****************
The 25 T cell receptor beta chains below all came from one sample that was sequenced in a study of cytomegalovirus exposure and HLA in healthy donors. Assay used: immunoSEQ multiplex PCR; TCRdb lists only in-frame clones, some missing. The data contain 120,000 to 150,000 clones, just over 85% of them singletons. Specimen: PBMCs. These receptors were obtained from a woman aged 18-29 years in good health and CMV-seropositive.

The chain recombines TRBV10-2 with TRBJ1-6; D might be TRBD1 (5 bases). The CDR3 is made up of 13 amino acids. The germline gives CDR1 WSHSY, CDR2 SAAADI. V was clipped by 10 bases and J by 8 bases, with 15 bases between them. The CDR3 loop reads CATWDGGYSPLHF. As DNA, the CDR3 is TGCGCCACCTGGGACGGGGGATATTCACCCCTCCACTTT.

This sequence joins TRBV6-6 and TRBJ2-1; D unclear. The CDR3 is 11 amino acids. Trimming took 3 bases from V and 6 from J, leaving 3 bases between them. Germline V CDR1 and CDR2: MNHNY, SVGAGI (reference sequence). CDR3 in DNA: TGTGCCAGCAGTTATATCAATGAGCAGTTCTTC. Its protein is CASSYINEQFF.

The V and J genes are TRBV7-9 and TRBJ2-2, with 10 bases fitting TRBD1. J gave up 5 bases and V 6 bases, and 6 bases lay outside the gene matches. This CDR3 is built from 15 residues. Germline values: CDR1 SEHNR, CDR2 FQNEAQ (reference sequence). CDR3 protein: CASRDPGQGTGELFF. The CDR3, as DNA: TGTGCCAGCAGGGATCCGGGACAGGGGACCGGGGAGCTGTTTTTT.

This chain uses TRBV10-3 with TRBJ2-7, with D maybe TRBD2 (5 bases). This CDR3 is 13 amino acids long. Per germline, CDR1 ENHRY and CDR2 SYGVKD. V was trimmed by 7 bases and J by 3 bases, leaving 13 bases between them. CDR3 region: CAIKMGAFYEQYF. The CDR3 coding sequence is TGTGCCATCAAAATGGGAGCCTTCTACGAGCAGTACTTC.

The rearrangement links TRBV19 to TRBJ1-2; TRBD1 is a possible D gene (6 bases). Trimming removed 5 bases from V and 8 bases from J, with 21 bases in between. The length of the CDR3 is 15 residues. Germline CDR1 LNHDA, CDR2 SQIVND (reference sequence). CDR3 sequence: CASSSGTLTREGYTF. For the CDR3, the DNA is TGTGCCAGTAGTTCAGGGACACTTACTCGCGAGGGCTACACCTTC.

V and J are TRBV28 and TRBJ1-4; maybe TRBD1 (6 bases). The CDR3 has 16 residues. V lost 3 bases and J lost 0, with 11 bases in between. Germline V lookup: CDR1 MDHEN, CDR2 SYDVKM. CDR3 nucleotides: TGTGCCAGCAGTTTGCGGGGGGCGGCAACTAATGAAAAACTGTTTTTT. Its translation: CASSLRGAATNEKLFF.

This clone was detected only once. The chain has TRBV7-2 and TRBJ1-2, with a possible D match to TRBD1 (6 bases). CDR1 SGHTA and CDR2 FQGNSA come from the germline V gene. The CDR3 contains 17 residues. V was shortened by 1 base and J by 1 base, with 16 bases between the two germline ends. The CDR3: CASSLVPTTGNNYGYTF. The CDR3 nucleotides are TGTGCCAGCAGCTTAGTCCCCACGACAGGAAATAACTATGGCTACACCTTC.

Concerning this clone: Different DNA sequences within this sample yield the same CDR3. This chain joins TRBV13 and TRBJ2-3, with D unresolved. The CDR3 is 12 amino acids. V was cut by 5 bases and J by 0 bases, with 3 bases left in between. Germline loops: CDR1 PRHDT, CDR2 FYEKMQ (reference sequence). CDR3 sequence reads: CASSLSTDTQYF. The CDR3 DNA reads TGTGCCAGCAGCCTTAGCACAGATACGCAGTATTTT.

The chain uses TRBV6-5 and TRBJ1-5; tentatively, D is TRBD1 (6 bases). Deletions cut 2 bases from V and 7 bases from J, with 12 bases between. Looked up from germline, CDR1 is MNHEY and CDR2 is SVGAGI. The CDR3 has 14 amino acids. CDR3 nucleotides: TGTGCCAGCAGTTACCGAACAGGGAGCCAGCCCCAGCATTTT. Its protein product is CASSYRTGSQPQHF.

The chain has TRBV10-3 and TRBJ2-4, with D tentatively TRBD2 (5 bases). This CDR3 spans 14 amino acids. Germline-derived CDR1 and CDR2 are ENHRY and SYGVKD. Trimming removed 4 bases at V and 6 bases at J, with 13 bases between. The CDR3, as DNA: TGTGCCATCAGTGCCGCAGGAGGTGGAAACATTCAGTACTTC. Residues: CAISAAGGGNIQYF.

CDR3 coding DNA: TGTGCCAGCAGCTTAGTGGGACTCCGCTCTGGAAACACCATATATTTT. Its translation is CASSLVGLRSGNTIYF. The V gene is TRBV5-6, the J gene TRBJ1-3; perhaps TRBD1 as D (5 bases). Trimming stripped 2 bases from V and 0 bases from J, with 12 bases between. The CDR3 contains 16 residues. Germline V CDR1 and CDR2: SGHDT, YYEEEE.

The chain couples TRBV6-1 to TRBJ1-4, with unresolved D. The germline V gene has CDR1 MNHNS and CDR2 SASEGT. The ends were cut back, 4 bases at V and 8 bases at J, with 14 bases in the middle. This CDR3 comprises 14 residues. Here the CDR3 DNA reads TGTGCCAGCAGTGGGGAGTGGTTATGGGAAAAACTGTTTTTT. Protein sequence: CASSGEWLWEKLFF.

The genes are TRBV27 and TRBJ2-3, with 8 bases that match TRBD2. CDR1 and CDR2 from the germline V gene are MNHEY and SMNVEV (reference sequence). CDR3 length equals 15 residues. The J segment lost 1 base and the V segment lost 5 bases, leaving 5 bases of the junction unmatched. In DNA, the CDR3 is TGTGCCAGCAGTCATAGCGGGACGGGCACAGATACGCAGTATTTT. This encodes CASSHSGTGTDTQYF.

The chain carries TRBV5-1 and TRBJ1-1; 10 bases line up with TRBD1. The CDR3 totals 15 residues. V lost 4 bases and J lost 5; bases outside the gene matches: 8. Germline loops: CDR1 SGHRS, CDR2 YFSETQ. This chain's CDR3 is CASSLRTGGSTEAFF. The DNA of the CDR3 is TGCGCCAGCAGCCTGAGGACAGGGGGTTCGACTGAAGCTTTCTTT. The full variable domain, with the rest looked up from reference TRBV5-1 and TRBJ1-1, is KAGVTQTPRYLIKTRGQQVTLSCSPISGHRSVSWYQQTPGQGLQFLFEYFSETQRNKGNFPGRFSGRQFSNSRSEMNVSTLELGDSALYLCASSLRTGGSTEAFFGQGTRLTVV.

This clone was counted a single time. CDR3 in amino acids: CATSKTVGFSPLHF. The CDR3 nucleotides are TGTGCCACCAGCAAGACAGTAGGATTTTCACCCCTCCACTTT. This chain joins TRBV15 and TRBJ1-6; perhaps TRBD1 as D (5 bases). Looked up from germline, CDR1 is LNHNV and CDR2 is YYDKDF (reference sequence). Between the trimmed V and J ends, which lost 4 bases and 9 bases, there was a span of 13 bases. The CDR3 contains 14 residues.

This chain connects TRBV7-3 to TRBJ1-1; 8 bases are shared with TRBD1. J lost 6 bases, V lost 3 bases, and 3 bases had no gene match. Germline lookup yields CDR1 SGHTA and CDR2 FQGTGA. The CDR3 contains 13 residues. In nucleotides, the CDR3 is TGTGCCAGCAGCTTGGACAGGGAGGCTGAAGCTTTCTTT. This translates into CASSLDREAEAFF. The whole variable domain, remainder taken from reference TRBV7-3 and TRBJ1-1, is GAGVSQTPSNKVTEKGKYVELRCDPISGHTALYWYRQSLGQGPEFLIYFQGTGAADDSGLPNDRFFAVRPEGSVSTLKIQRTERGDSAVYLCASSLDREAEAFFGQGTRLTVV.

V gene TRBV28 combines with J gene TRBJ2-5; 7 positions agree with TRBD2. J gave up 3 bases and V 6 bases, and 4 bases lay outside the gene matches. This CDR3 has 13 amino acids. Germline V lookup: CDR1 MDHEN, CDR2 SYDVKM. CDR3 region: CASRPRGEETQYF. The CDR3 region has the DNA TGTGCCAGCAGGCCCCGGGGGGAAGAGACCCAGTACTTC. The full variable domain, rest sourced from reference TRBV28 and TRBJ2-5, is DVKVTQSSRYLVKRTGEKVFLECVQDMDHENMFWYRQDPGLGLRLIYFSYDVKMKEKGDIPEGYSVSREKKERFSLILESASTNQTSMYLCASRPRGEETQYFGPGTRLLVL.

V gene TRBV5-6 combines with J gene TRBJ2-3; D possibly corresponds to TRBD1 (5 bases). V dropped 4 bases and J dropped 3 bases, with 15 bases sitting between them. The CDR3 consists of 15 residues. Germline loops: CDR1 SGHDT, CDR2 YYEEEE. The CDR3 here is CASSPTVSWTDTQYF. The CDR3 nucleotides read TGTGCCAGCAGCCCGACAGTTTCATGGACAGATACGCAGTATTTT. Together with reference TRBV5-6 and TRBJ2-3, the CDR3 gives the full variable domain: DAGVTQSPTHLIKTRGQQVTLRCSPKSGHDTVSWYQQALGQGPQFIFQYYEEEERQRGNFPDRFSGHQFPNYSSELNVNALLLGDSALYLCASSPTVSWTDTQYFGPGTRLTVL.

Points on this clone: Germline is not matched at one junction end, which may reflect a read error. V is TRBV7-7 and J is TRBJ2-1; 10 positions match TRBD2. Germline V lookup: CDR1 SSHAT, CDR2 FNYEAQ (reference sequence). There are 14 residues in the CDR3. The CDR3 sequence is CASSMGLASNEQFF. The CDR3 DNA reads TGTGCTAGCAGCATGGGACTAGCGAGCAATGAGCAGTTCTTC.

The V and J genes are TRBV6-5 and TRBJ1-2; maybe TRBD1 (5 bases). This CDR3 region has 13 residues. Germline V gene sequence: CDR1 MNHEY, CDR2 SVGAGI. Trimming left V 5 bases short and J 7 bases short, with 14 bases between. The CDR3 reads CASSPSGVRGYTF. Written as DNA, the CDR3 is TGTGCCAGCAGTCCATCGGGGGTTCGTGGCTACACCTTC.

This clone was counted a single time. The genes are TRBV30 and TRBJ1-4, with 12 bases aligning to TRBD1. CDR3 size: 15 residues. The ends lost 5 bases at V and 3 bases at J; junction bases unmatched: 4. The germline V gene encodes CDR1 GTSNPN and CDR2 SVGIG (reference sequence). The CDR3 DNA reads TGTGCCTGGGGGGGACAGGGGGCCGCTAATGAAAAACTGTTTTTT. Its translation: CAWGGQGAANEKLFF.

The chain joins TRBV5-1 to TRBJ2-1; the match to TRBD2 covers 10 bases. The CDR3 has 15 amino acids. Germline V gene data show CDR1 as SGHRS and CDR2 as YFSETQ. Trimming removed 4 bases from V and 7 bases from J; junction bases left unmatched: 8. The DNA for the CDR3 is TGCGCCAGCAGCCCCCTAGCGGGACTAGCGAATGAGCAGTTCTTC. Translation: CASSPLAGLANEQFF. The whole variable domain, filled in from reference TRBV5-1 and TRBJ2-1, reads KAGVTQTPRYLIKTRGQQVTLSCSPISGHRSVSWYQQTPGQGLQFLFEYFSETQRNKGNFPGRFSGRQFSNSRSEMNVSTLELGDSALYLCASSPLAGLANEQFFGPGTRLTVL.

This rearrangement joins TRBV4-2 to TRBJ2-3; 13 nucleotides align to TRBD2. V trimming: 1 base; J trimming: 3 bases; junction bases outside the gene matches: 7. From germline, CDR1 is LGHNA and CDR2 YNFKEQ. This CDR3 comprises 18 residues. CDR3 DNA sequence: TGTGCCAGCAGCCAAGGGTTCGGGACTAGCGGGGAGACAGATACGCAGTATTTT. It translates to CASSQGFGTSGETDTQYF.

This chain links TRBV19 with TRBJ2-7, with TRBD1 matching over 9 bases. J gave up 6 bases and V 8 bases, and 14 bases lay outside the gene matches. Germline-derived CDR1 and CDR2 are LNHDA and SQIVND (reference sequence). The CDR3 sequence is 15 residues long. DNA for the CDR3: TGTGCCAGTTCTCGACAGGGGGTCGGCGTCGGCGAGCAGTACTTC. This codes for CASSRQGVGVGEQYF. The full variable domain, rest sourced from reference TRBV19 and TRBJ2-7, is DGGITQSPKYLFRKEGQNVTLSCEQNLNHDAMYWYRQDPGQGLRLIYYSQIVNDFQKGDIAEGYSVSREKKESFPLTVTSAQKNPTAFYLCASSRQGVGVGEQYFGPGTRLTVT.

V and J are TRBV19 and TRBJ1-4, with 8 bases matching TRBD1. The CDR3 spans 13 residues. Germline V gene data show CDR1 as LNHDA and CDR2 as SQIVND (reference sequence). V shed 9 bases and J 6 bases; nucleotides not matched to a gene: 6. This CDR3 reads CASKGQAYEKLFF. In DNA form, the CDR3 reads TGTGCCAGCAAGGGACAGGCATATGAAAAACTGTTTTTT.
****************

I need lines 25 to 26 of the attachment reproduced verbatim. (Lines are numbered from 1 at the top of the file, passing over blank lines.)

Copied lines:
This chain links TRBV19 with TRBJ2-7, with TRBD1 matching over 9 bases. J gave up 6 bases and V 8 bases, and 14 bases lay outside the gene matches. Germline-derived CDR1 and CDR2 are LNHDA and SQIVND (reference sequence). The CDR3 sequence is 15 residues long. DNA for the CDR3: TGTGCCAGTTCTCGACAGGGGGTCGGCGTCGGCGAGCAGTACTTC. This codes for CASSRQGVGVGEQYF. The full variable domain, rest sourced from reference TRBV19 and TRBJ2-7, is DGGITQSPKYLFRKEGQNVTLSCEQNLNHDAMYWYRQDPGQGLRLIYYSQIVNDFQKGDIAEGYSVSREKKESFPLTVTSAQKNPTAFYLCASSRQGVGVGEQYFGPGTRLTVT.

V and J are TRBV19 and TRBJ1-4, with 8 bases matching TRBD1. The CDR3 spans 13 residues. Germline V gene data show CDR1 as LNHDA and CDR2 as SQIVND (reference sequence). V shed 9 bases and J 6 bases; nucleotides not matched to a gene: 6. This CDR3 reads CASKGQAYEKLFF. In DNA form, the CDR3 reads TGTGCCAGCAAGGGACAGGCATATGAAAAACTGTTTTTT.